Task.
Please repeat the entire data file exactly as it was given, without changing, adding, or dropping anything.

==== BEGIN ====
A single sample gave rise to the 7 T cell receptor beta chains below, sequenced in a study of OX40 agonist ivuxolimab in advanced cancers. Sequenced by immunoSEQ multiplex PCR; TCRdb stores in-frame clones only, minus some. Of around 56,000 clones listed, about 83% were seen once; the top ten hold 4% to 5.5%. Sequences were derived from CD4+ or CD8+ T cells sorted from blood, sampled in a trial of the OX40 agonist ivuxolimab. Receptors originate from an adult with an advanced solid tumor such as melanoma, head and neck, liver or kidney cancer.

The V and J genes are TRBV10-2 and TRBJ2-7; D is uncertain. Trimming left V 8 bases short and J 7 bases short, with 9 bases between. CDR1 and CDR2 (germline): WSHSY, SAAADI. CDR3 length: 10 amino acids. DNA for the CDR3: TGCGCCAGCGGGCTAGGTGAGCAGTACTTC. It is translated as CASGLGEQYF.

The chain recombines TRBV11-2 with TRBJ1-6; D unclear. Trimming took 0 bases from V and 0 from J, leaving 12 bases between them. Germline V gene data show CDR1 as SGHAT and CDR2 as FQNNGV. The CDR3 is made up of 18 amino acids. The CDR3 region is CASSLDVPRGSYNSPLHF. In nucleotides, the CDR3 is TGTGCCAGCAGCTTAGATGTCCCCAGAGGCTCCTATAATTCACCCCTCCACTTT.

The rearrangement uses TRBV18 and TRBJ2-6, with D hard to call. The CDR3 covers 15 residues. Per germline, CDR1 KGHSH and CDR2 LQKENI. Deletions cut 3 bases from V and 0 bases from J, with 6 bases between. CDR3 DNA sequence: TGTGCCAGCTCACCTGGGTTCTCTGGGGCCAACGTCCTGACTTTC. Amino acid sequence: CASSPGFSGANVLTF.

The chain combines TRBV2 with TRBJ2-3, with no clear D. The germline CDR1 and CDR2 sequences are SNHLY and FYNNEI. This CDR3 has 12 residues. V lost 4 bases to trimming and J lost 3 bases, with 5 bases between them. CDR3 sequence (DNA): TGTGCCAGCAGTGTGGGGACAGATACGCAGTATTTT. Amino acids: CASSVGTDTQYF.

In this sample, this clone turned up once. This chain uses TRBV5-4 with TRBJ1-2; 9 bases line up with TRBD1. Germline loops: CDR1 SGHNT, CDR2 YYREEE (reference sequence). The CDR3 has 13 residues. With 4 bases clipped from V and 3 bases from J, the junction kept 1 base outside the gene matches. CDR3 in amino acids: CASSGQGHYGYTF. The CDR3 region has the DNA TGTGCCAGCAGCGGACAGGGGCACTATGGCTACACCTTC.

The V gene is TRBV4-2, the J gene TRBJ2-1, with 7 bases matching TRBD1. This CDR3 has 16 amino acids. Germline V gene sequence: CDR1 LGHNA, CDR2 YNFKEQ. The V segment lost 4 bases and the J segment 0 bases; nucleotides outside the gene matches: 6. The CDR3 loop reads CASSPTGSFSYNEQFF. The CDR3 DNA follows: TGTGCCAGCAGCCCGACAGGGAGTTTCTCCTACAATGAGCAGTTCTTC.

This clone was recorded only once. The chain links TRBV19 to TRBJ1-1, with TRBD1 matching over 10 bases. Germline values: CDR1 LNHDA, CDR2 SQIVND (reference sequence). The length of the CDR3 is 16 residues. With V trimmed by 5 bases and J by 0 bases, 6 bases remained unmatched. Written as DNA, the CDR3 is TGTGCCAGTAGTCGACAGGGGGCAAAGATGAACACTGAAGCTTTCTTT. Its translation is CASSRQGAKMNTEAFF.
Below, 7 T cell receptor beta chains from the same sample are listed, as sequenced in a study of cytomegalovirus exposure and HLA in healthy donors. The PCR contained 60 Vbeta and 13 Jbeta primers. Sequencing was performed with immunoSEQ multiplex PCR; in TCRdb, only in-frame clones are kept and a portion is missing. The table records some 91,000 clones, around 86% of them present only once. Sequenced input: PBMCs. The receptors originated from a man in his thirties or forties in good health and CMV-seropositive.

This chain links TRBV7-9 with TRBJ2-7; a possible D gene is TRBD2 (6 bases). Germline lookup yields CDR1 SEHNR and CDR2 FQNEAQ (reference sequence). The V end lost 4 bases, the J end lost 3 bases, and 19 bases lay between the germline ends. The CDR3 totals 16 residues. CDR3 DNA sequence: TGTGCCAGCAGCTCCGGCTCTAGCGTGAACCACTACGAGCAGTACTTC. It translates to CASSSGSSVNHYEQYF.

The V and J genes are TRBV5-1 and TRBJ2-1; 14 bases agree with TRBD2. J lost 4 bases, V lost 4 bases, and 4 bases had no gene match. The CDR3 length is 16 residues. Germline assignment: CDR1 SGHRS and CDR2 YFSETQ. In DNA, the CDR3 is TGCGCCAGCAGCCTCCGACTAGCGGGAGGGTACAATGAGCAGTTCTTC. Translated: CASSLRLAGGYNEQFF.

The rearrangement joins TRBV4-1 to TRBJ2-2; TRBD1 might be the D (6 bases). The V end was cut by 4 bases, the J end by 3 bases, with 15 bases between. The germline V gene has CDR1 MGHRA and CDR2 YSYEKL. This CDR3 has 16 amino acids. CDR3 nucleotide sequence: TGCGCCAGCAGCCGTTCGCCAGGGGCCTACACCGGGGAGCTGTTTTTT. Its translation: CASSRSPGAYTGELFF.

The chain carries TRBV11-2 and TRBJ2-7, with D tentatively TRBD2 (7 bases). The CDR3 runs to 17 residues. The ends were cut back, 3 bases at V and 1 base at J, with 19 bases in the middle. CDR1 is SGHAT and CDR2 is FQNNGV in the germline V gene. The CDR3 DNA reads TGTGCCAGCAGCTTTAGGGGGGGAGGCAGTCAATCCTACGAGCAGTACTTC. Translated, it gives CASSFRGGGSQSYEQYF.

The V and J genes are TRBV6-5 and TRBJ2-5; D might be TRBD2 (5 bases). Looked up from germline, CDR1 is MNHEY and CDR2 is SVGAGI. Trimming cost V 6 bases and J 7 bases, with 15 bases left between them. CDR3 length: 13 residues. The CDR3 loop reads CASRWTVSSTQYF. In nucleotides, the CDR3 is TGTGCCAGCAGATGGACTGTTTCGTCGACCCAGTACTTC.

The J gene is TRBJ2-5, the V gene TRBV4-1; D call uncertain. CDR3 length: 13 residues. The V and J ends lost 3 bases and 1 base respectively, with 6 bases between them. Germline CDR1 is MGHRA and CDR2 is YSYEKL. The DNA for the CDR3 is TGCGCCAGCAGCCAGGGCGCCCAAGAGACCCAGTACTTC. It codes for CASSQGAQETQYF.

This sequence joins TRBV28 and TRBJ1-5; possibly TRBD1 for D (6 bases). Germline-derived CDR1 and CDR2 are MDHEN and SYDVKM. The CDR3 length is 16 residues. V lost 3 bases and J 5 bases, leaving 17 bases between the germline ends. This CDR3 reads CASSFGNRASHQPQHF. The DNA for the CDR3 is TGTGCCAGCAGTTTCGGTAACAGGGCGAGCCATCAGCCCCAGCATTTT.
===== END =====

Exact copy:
A single sample gave rise to the 7 T cell receptor beta chains below, sequenced in a study of OX40 agonist ivuxolimab in advanced cancers. Sequenced by immunoSEQ multiplex PCR; TCRdb stores in-frame clones only, minus some. Of around 56,000 clones listed, about 83% were seen once; the top ten hold 4% to 5.5%. Sequences were derived from CD4+ or CD8+ T cells sorted from blood, sampled in a trial of the OX40 agonist ivuxolimab. Receptors originate from an adult with an advanced solid tumor such as melanoma, head and neck, liver or kidney cancer.

The V and J genes are TRBV10-2 and TRBJ2-7; D is uncertain. Trimming left V 8 bases short and J 7 bases short, with 9 bases between. CDR1 and CDR2 (germline): WSHSY, SAAADI. CDR3 length: 10 amino acids. DNA for the CDR3: TGCGCCAGCGGGCTAGGTGAGCAGTACTTC. It is translated as CASGLGEQYF.

The chain recombines TRBV11-2 with TRBJ1-6; D unclear. Trimming took 0 bases from V and 0 from J, leaving 12 bases between them. Germline V gene data show CDR1 as SGHAT and CDR2 as FQNNGV. The CDR3 is made up of 18 amino acids. The CDR3 region is CASSLDVPRGSYNSPLHF. In nucleotides, the CDR3 is TGTGCCAGCAGCTTAGATGTCCCCAGAGGCTCCTATAATTCACCCCTCCACTTT.

The rearrangement uses TRBV18 and TRBJ2-6, with D hard to call. The CDR3 covers 15 residues. Per germline, CDR1 KGHSH and CDR2 LQKENI. Deletions cut 3 bases from V and 0 bases from J, with 6 bases between. CDR3 DNA sequence: TGTGCCAGCTCACCTGGGTTCTCTGGGGCCAACGTCCTGACTTTC. Amino acid sequence: CASSPGFSGANVLTF.

The chain combines TRBV2 with TRBJ2-3, with no clear D. The germline CDR1 and CDR2 sequences are SNHLY and FYNNEI. This CDR3 has 12 residues. V lost 4 bases to trimming and J lost 3 bases, with 5 bases between them. CDR3 sequence (DNA): TGTGCCAGCAGTGTGGGGACAGATACGCAGTATTTT. Amino acids: CASSVGTDTQYF.

In this sample, this clone turned up once. This chain uses TRBV5-4 with TRBJ1-2; 9 bases line up with TRBD1. Germline loops: CDR1 SGHNT, CDR2 YYREEE (reference sequence). The CDR3 has 13 residues. With 4 bases clipped from V and 3 bases from J, the junction kept 1 base outside the gene matches. CDR3 in amino acids: CASSGQGHYGYTF. The CDR3 region has the DNA TGTGCCAGCAGCGGACAGGGGCACTATGGCTACACCTTC.

The V gene is TRBV4-2, the J gene TRBJ2-1, with 7 bases matching TRBD1. This CDR3 has 16 amino acids. Germline V gene sequence: CDR1 LGHNA, CDR2 YNFKEQ. The V segment lost 4 bases and the J segment 0 bases; nucleotides outside the gene matches: 6. The CDR3 loop reads CASSPTGSFSYNEQFF. The CDR3 DNA follows: TGTGCCAGCAGCCCGACAGGGAGTTTCTCCTACAATGAGCAGTTCTTC.

This clone was recorded only once. The chain links TRBV19 to TRBJ1-1, with TRBD1 matching over 10 bases. Germline values: CDR1 LNHDA, CDR2 SQIVND (reference sequence). The length of the CDR3 is 16 residues. With V trimmed by 5 bases and J by 0 bases, 6 bases remained unmatched. Written as DNA, the CDR3 is TGTGCCAGTAGTCGACAGGGGGCAAAGATGAACACTGAAGCTTTCTTT. Its translation is CASSRQGAKMNTEAFF.
Below, 7 T cell receptor beta chains from the same sample are listed, as sequenced in a study of cytomegalovirus exposure and HLA in healthy donors. The PCR contained 60 Vbeta and 13 Jbeta primers. Sequencing was performed with immunoSEQ multiplex PCR; in TCRdb, only in-frame clones are kept and a portion is missing. The table records some 91,000 clones, around 86% of them present only once. Sequenced input: PBMCs. The receptors originated from a man in his thirties or forties in good health and CMV-seropositive.

This chain links TRBV7-9 with TRBJ2-7; a possible D gene is TRBD2 (6 bases). Germline lookup yields CDR1 SEHNR and CDR2 FQNEAQ (reference sequence). The V end lost 4 bases, the J end lost 3 bases, and 19 bases lay between the germline ends. The CDR3 totals 16 residues. CDR3 DNA sequence: TGTGCCAGCAGCTCCGGCTCTAGCGTGAACCACTACGAGCAGTACTTC. It translates to CASSSGSSVNHYEQYF.

The V and J genes are TRBV5-1 and TRBJ2-1; 14 bases agree with TRBD2. J lost 4 bases, V lost 4 bases, and 4 bases had no gene match. The CDR3 length is 16 residues. Germline assignment: CDR1 SGHRS and CDR2 YFSETQ. In DNA, the CDR3 is TGCGCCAGCAGCCTCCGACTAGCGGGAGGGTACAATGAGCAGTTCTTC. Translated: CASSLRLAGGYNEQFF.

The rearrangement joins TRBV4-1 to TRBJ2-2; TRBD1 might be the D (6 bases). The V end was cut by 4 bases, the J end by 3 bases, with 15 bases between. The germline V gene has CDR1 MGHRA and CDR2 YSYEKL. This CDR3 has 16 amino acids. CDR3 nucleotide sequence: TGCGCCAGCAGCCGTTCGCCAGGGGCCTACACCGGGGAGCTGTTTTTT. Its translation: CASSRSPGAYTGELFF.

The chain carries TRBV11-2 and TRBJ2-7, with D tentatively TRBD2 (7 bases). The CDR3 runs to 17 residues. The ends were cut back, 3 bases at V and 1 base at J, with 19 bases in the middle. CDR1 is SGHAT and CDR2 is FQNNGV in the germline V gene. The CDR3 DNA reads TGTGCCAGCAGCTTTAGGGGGGGAGGCAGTCAATCCTACGAGCAGTACTTC. Translated, it gives CASSFRGGGSQSYEQYF.

The V and J genes are TRBV6-5 and TRBJ2-5; D might be TRBD2 (5 bases). Looked up from germline, CDR1 is MNHEY and CDR2 is SVGAGI. Trimming cost V 6 bases and J 7 bases, with 15 bases left between them. CDR3 length: 13 residues. The CDR3 loop reads CASRWTVSSTQYF. In nucleotides, the CDR3 is TGTGCCAGCAGATGGACTGTTTCGTCGACCCAGTACTTC.

The J gene is TRBJ2-5, the V gene TRBV4-1; D call uncertain. CDR3 length: 13 residues. The V and J ends lost 3 bases and 1 base respectively, with 6 bases between them. Germline CDR1 is MGHRA and CDR2 is YSYEKL. The DNA for the CDR3 is TGCGCCAGCAGCCAGGGCGCCCAAGAGACCCAGTACTTC. It codes for CASSQGAQETQYF.

This sequence joins TRBV28 and TRBJ1-5; possibly TRBD1 for D (6 bases). Germline-derived CDR1 and CDR2 are MDHEN and SYDVKM. The CDR3 length is 16 residues. V lost 3 bases and J 5 bases, leaving 17 bases between the germline ends. This CDR3 reads CASSFGNRASHQPQHF. The DNA for the CDR3 is TGTGCCAGCAGTTTCGGTAACAGGGCGAGCCATCAGCCCCAGCATTTT.